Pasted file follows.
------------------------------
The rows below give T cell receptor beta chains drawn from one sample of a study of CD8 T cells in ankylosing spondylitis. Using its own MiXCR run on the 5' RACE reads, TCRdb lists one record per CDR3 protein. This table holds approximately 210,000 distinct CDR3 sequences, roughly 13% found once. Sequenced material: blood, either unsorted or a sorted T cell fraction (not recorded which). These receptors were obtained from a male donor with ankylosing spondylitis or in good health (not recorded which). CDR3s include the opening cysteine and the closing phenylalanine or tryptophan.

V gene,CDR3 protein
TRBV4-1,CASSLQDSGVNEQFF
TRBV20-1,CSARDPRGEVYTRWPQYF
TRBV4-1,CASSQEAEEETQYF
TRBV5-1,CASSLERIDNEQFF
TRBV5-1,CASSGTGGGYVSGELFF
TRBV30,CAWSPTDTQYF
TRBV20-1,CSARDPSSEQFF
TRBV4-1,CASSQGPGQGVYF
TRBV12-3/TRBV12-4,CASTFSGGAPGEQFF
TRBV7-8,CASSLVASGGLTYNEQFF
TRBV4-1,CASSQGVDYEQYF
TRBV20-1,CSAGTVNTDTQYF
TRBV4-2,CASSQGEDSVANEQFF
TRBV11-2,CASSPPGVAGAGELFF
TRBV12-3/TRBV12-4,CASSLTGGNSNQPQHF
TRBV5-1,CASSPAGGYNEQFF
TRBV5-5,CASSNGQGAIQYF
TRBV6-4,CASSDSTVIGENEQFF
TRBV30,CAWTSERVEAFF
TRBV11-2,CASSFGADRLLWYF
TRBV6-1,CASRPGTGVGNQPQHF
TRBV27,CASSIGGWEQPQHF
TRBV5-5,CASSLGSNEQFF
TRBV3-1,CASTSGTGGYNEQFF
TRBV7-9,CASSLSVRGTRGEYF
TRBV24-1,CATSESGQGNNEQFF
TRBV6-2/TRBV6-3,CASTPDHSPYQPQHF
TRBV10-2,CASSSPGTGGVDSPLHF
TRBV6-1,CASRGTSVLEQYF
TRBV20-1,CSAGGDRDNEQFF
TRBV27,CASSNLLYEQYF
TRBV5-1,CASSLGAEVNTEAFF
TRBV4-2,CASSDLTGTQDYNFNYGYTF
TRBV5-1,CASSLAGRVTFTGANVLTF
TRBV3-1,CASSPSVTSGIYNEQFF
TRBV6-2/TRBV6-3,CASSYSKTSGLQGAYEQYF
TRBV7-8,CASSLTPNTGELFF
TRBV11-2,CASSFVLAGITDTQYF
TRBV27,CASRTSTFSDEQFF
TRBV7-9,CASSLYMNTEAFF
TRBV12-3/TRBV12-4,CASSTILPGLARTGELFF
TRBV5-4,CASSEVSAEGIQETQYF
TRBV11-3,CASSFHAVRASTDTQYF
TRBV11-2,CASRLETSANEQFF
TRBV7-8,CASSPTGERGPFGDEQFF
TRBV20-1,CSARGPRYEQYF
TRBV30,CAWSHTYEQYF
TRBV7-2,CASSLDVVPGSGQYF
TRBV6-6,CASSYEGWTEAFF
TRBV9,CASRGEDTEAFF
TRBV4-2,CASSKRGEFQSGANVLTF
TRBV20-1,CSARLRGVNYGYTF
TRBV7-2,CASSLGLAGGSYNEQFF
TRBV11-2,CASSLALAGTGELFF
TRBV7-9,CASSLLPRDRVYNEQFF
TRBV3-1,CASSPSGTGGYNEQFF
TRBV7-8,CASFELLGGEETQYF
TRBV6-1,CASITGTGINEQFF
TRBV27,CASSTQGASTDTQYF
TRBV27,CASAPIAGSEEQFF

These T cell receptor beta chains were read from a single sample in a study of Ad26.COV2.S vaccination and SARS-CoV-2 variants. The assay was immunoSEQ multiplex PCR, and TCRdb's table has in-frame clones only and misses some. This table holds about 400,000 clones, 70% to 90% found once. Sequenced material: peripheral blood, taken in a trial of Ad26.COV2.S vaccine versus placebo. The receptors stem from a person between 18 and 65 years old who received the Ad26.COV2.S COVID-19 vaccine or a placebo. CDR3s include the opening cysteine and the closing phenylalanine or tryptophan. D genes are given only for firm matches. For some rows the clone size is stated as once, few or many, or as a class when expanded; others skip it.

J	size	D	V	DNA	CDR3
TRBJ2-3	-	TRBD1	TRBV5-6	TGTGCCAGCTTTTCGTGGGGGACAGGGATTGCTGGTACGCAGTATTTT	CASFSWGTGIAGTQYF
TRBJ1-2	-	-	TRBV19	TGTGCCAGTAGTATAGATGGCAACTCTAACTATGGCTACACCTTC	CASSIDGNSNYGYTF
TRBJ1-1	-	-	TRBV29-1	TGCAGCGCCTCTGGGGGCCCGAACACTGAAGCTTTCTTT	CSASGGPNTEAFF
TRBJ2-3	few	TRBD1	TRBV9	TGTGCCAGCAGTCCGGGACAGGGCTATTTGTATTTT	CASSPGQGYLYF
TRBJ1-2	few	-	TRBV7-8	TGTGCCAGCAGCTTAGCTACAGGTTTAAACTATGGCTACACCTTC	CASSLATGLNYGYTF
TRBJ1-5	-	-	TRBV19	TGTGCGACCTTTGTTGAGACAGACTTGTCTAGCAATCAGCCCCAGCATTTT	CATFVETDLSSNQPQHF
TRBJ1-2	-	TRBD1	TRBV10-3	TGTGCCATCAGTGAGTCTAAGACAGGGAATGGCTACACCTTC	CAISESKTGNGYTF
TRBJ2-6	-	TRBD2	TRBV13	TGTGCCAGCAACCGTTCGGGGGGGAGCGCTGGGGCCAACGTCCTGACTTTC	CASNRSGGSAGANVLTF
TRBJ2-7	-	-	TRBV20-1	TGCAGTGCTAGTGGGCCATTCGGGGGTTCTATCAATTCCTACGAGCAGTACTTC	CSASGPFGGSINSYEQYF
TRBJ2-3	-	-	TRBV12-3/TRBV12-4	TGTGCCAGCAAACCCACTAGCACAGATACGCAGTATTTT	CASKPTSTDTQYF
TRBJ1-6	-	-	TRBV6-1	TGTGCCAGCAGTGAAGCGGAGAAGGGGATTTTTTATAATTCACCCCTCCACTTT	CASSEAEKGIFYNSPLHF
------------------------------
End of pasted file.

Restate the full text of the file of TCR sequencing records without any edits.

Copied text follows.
The rows below give T cell receptor beta chains drawn from one sample of a study of CD8 T cells in ankylosing spondylitis. Using its own MiXCR run on the 5' RACE reads, TCRdb lists one record per CDR3 protein. This table holds approximately 210,000 distinct CDR3 sequences, roughly 13% found once. Sequenced material: blood, either unsorted or a sorted T cell fraction (not recorded which). These receptors were obtained from a male donor with ankylosing spondylitis or in good health (not recorded which). CDR3s include the opening cysteine and the closing phenylalanine or tryptophan.

V gene,CDR3 protein
TRBV4-1,CASSLQDSGVNEQFF
TRBV20-1,CSARDPRGEVYTRWPQYF
TRBV4-1,CASSQEAEEETQYF
TRBV5-1,CASSLERIDNEQFF
TRBV5-1,CASSGTGGGYVSGELFF
TRBV30,CAWSPTDTQYF
TRBV20-1,CSARDPSSEQFF
TRBV4-1,CASSQGPGQGVYF
TRBV12-3/TRBV12-4,CASTFSGGAPGEQFF
TRBV7-8,CASSLVASGGLTYNEQFF
TRBV4-1,CASSQGVDYEQYF
TRBV20-1,CSAGTVNTDTQYF
TRBV4-2,CASSQGEDSVANEQFF
TRBV11-2,CASSPPGVAGAGELFF
TRBV12-3/TRBV12-4,CASSLTGGNSNQPQHF
TRBV5-1,CASSPAGGYNEQFF
TRBV5-5,CASSNGQGAIQYF
TRBV6-4,CASSDSTVIGENEQFF
TRBV30,CAWTSERVEAFF
TRBV11-2,CASSFGADRLLWYF
TRBV6-1,CASRPGTGVGNQPQHF
TRBV27,CASSIGGWEQPQHF
TRBV5-5,CASSLGSNEQFF
TRBV3-1,CASTSGTGGYNEQFF
TRBV7-9,CASSLSVRGTRGEYF
TRBV24-1,CATSESGQGNNEQFF
TRBV6-2/TRBV6-3,CASTPDHSPYQPQHF
TRBV10-2,CASSSPGTGGVDSPLHF
TRBV6-1,CASRGTSVLEQYF
TRBV20-1,CSAGGDRDNEQFF
TRBV27,CASSNLLYEQYF
TRBV5-1,CASSLGAEVNTEAFF
TRBV4-2,CASSDLTGTQDYNFNYGYTF
TRBV5-1,CASSLAGRVTFTGANVLTF
TRBV3-1,CASSPSVTSGIYNEQFF
TRBV6-2/TRBV6-3,CASSYSKTSGLQGAYEQYF
TRBV7-8,CASSLTPNTGELFF
TRBV11-2,CASSFVLAGITDTQYF
TRBV27,CASRTSTFSDEQFF
TRBV7-9,CASSLYMNTEAFF
TRBV12-3/TRBV12-4,CASSTILPGLARTGELFF
TRBV5-4,CASSEVSAEGIQETQYF
TRBV11-3,CASSFHAVRASTDTQYF
TRBV11-2,CASRLETSANEQFF
TRBV7-8,CASSPTGERGPFGDEQFF
TRBV20-1,CSARGPRYEQYF
TRBV30,CAWSHTYEQYF
TRBV7-2,CASSLDVVPGSGQYF
TRBV6-6,CASSYEGWTEAFF
TRBV9,CASRGEDTEAFF
TRBV4-2,CASSKRGEFQSGANVLTF
TRBV20-1,CSARLRGVNYGYTF
TRBV7-2,CASSLGLAGGSYNEQFF
TRBV11-2,CASSLALAGTGELFF
TRBV7-9,CASSLLPRDRVYNEQFF
TRBV3-1,CASSPSGTGGYNEQFF
TRBV7-8,CASFELLGGEETQYF
TRBV6-1,CASITGTGINEQFF
TRBV27,CASSTQGASTDTQYF
TRBV27,CASAPIAGSEEQFF

These T cell receptor beta chains were read from a single sample in a study of Ad26.COV2.S vaccination and SARS-CoV-2 variants. The assay was immunoSEQ multiplex PCR, and TCRdb's table has in-frame clones only and misses some. This table holds about 400,000 clones, 70% to 90% found once. Sequenced material: peripheral blood, taken in a trial of Ad26.COV2.S vaccine versus placebo. The receptors stem from a person between 18 and 65 years old who received the Ad26.COV2.S COVID-19 vaccine or a placebo. CDR3s include the opening cysteine and the closing phenylalanine or tryptophan. D genes are given only for firm matches. For some rows the clone size is stated as once, few or many, or as a class when expanded; others skip it.

J	size	D	V	DNA	CDR3
TRBJ2-3	-	TRBD1	TRBV5-6	TGTGCCAGCTTTTCGTGGGGGACAGGGATTGCTGGTACGCAGTATTTT	CASFSWGTGIAGTQYF
TRBJ1-2	-	-	TRBV19	TGTGCCAGTAGTATAGATGGCAACTCTAACTATGGCTACACCTTC	CASSIDGNSNYGYTF
TRBJ1-1	-	-	TRBV29-1	TGCAGCGCCTCTGGGGGCCCGAACACTGAAGCTTTCTTT	CSASGGPNTEAFF
TRBJ2-3	few	TRBD1	TRBV9	TGTGCCAGCAGTCCGGGACAGGGCTATTTGTATTTT	CASSPGQGYLYF
TRBJ1-2	few	-	TRBV7-8	TGTGCCAGCAGCTTAGCTACAGGTTTAAACTATGGCTACACCTTC	CASSLATGLNYGYTF
TRBJ1-5	-	-	TRBV19	TGTGCGACCTTTGTTGAGACAGACTTGTCTAGCAATCAGCCCCAGCATTTT	CATFVETDLSSNQPQHF
TRBJ1-2	-	TRBD1	TRBV10-3	TGTGCCATCAGTGAGTCTAAGACAGGGAATGGCTACACCTTC	CAISESKTGNGYTF
TRBJ2-6	-	TRBD2	TRBV13	TGTGCCAGCAACCGTTCGGGGGGGAGCGCTGGGGCCAACGTCCTGACTTTC	CASNRSGGSAGANVLTF
TRBJ2-7	-	-	TRBV20-1	TGCAGTGCTAGTGGGCCATTCGGGGGTTCTATCAATTCCTACGAGCAGTACTTC	CSASGPFGGSINSYEQYF
TRBJ2-3	-	-	TRBV12-3/TRBV12-4	TGTGCCAGCAAACCCACTAGCACAGATACGCAGTATTTT	CASKPTSTDTQYF
TRBJ1-6	-	-	TRBV6-1	TGTGCCAGCAGTGAAGCGGAGAAGGGGATTTTTTATAATTCACCCCTCCACTTT	CASSEAEKGIFYNSPLHF